I'd very much like to see more monies dedicated to studying the disorder and seeking more effective treatment for it.

I agree wholeheartedly. In fact, just this summer a group of researchers at a university in (I think) Alberta proposed a study wherein a group of "passive offenders" (ie. downloaders) would be shown a series of anonymized photos of young children and their reactions monitored in an effort to gain a better understanding into their mental processes.

You only had to stick your head out the back door to hear the screams of outrage echoing across the land at the idea of using taxpayers' dollars to give paedophiles all the free kiddie-porn they could eat...

We will never get rational policy for as long as we allow the popularity of our decisions to dictate whether we implement an idea. Reactionary troglidytes shouldn't be given so much power.

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"As in repeating a well-known song, so in instincts, one action follows another by a sort of rhythm; if a person be interrupted in a song, or in repeating anything by rote, he is generally forced to go back to recover the habitual train of thought..." (Darwin, The Origin of Species)

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nerdwithnofriends
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Icon 1 posted December 20, 2007 19:00      Profile for nerdwithnofriends     Send New Private Message       Edit/Delete Post   Reply With Quote 
quote:
Originally posted by ScholasticSpastic:
We will never get rational policy for as long as we allow the popularity of our decisions to dictate whether we implement an idea. Reactionary troglidytes shouldn't be given so much power.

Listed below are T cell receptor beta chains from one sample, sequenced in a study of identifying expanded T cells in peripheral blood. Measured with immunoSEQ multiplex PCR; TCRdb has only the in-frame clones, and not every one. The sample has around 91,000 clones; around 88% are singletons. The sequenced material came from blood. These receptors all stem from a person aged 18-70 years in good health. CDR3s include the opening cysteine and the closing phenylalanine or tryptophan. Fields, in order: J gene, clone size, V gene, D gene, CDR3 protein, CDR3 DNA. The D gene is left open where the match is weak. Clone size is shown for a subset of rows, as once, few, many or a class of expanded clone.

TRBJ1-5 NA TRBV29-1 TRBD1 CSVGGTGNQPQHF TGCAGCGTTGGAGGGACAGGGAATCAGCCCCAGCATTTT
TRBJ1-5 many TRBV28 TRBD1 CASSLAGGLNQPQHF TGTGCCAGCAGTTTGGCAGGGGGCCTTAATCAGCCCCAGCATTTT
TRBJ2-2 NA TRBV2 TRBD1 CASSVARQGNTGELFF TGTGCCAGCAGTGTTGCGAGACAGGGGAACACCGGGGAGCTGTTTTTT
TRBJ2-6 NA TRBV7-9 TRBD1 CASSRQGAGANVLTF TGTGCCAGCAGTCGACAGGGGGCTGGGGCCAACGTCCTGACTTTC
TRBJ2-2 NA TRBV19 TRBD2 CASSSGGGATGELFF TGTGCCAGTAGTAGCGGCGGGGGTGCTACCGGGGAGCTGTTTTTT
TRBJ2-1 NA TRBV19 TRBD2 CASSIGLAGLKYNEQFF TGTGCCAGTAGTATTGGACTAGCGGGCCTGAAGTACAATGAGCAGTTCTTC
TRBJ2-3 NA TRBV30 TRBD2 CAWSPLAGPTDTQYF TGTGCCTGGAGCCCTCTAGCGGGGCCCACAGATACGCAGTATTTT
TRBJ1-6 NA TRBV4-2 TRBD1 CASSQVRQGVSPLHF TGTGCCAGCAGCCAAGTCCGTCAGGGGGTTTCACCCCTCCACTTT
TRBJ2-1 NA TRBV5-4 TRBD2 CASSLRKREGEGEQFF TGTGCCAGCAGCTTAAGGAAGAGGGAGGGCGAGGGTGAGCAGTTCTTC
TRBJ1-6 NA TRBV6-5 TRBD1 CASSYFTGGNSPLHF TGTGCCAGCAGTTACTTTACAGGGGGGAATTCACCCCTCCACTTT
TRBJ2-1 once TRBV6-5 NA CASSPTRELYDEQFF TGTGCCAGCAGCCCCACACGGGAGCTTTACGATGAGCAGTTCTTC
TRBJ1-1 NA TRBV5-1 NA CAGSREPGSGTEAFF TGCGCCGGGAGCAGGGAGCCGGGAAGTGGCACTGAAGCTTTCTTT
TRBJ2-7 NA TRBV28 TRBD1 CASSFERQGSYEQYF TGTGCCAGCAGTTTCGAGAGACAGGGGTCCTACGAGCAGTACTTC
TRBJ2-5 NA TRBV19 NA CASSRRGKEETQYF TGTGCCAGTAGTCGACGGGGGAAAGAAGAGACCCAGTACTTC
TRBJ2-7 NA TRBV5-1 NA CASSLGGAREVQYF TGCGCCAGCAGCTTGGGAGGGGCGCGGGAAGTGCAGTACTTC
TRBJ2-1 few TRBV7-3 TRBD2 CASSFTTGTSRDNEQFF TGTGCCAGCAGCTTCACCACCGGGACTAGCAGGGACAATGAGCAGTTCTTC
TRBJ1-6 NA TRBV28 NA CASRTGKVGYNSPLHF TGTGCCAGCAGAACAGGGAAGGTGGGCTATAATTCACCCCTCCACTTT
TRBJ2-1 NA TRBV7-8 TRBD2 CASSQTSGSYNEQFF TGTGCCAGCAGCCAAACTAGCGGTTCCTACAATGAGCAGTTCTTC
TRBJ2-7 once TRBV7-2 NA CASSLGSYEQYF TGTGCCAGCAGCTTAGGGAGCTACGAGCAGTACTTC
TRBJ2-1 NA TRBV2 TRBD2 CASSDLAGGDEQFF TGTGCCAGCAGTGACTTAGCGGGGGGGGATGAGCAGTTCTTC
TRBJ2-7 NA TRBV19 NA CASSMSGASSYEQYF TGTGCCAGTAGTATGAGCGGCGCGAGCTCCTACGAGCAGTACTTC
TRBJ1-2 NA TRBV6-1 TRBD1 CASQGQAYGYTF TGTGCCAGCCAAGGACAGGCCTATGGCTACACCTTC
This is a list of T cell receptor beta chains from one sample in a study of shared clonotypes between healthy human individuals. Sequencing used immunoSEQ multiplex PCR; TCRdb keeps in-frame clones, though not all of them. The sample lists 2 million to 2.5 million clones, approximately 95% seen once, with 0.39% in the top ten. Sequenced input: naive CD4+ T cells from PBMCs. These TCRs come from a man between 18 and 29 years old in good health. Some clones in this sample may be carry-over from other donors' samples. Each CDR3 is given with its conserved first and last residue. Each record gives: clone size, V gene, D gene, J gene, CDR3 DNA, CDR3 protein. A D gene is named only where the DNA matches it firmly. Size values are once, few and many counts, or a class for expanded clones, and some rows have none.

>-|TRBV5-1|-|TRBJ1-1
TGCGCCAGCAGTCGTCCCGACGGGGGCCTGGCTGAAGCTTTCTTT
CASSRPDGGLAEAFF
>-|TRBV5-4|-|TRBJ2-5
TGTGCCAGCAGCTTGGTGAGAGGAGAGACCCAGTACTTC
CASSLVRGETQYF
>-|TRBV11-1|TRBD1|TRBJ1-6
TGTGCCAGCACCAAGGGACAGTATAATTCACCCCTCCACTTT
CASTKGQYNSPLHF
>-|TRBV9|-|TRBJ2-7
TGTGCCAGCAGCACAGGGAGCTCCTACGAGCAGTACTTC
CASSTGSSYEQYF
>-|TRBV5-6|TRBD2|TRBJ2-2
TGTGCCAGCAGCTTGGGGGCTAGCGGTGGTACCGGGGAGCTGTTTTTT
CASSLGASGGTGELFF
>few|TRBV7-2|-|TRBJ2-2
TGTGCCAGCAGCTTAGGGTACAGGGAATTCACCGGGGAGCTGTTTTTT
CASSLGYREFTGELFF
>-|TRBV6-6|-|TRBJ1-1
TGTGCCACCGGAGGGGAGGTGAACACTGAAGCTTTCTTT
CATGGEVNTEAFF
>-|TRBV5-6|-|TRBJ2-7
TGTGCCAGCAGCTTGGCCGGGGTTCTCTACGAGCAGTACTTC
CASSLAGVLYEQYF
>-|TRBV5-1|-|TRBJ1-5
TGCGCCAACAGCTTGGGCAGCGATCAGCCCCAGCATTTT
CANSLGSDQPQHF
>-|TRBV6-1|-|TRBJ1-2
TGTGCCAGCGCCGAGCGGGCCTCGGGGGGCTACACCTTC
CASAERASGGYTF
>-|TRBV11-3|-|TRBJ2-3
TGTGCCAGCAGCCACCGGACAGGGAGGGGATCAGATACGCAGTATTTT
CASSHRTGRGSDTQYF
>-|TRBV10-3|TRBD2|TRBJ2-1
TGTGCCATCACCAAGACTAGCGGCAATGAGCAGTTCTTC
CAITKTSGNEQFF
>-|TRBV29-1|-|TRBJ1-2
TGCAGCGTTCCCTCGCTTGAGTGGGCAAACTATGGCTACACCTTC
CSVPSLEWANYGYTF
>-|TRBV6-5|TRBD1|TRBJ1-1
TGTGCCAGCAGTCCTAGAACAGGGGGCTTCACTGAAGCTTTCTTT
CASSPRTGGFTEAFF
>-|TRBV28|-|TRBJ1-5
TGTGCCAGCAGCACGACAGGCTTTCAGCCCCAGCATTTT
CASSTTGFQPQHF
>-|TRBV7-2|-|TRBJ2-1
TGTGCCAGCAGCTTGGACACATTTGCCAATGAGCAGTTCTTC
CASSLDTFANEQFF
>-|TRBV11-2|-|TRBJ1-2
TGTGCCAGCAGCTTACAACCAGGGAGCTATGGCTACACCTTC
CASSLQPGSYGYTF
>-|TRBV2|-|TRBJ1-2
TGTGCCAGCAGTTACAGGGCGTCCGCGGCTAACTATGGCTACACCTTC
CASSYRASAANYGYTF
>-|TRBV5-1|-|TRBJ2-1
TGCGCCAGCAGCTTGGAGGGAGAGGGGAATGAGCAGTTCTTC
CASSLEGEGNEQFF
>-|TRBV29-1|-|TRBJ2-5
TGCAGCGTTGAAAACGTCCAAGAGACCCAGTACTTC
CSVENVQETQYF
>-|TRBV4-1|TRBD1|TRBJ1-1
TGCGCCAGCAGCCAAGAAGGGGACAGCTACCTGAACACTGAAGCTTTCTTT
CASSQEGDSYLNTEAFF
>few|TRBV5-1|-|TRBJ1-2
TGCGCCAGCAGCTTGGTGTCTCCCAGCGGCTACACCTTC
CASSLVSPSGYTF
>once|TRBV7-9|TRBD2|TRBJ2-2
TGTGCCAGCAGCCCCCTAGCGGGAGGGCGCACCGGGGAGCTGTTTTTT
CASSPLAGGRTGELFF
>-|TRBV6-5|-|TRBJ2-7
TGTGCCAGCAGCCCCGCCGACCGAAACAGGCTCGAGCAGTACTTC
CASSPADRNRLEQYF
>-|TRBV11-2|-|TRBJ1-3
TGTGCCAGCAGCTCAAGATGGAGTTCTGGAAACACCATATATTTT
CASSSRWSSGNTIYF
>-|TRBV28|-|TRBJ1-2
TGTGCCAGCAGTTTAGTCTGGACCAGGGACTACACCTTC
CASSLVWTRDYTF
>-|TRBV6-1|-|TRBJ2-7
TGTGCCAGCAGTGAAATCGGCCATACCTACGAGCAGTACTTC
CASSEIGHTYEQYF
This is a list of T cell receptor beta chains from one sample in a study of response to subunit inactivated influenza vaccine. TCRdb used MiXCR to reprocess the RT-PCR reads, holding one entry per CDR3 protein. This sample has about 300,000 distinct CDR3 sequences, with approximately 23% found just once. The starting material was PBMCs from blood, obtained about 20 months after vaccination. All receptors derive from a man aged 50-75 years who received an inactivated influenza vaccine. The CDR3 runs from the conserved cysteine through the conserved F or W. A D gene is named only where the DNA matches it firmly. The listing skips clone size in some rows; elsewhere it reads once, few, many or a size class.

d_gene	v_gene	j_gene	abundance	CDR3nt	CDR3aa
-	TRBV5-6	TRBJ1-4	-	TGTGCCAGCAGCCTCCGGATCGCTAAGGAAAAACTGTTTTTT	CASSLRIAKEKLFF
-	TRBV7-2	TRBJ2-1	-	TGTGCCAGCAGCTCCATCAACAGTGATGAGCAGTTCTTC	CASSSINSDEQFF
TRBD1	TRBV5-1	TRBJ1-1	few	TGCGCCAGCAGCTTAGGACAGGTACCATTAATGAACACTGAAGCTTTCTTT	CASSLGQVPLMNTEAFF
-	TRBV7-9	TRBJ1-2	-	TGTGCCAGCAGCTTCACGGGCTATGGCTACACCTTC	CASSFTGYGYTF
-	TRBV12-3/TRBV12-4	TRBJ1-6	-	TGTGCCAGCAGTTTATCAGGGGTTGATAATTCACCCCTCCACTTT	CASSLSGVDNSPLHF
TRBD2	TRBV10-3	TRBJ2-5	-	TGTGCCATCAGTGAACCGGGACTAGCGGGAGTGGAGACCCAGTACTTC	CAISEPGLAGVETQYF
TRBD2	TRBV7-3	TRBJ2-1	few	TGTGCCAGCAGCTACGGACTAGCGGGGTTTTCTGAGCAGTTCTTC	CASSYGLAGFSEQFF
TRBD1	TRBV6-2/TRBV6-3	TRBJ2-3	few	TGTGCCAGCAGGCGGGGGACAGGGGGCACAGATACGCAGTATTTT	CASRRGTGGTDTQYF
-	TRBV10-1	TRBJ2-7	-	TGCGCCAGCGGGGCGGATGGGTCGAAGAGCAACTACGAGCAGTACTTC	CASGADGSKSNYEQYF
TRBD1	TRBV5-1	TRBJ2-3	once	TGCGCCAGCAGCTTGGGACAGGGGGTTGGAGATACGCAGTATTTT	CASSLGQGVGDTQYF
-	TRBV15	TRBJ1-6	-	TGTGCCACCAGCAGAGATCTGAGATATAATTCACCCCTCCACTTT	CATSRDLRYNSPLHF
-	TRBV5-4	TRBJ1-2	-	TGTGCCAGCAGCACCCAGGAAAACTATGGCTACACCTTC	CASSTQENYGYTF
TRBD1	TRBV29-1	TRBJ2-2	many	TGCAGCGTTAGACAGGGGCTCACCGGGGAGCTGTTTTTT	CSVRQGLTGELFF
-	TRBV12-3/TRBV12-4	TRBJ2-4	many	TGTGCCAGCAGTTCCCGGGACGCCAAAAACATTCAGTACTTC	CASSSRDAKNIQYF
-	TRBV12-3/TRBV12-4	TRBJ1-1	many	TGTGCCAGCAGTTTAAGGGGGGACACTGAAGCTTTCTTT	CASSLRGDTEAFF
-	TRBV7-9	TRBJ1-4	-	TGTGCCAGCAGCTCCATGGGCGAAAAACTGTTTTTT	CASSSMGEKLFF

<flame-retardant suit>
Ladies and gentlemen, I present you the problem with democratic forms of government.
</flame-retardant suit>

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"The Buddha, the Godhead, resides quite as comfortably in the circuits of a digital computer or the gears of a cycle transmission as he does at the top of a mountain or in the petals of a flower." - Robert M. Pirsig

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ScholasticSpastic
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Icon 1 posted December 20, 2007 22:52      Profile for ScholasticSpastic     Send New Private Message       Edit/Delete Post   Reply With Quote 
quote:
Originally posted by nerdwithnofriends:
<flame-retardant suit>
Ladies and gentlemen, I present you the problem with democratic forms of government.
</flame-retardant suit>

The stupidity of our species is the reason any government fails. Socialist-communism and capitalist-democracy would be equally effective as governments if they weren't screwed up by their citizens. Democracy (assuming an educated electorate- not a safe assumption these days) is more effective because it compensates for real people more effectively than the other types of government. I'm all for continuing to look for more effective methods, but I doubt that would happen now that so many wealthy persons have invested in the power structure established by our stable (US) government. (I'm not going to speak to the efficacy of governments other than my own.)

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"As in repeating a well-known song, so in instincts, one action follows another by a sort of rhythm; if a person be interrupted in a song, or in repeating anything by rote, he is generally forced to go back to recover the habitual train of thought..." (Darwin, The Origin of Species)

Posts: 540 | From: Vernal, UT | Registered: Jan 2007  |  IP: Logged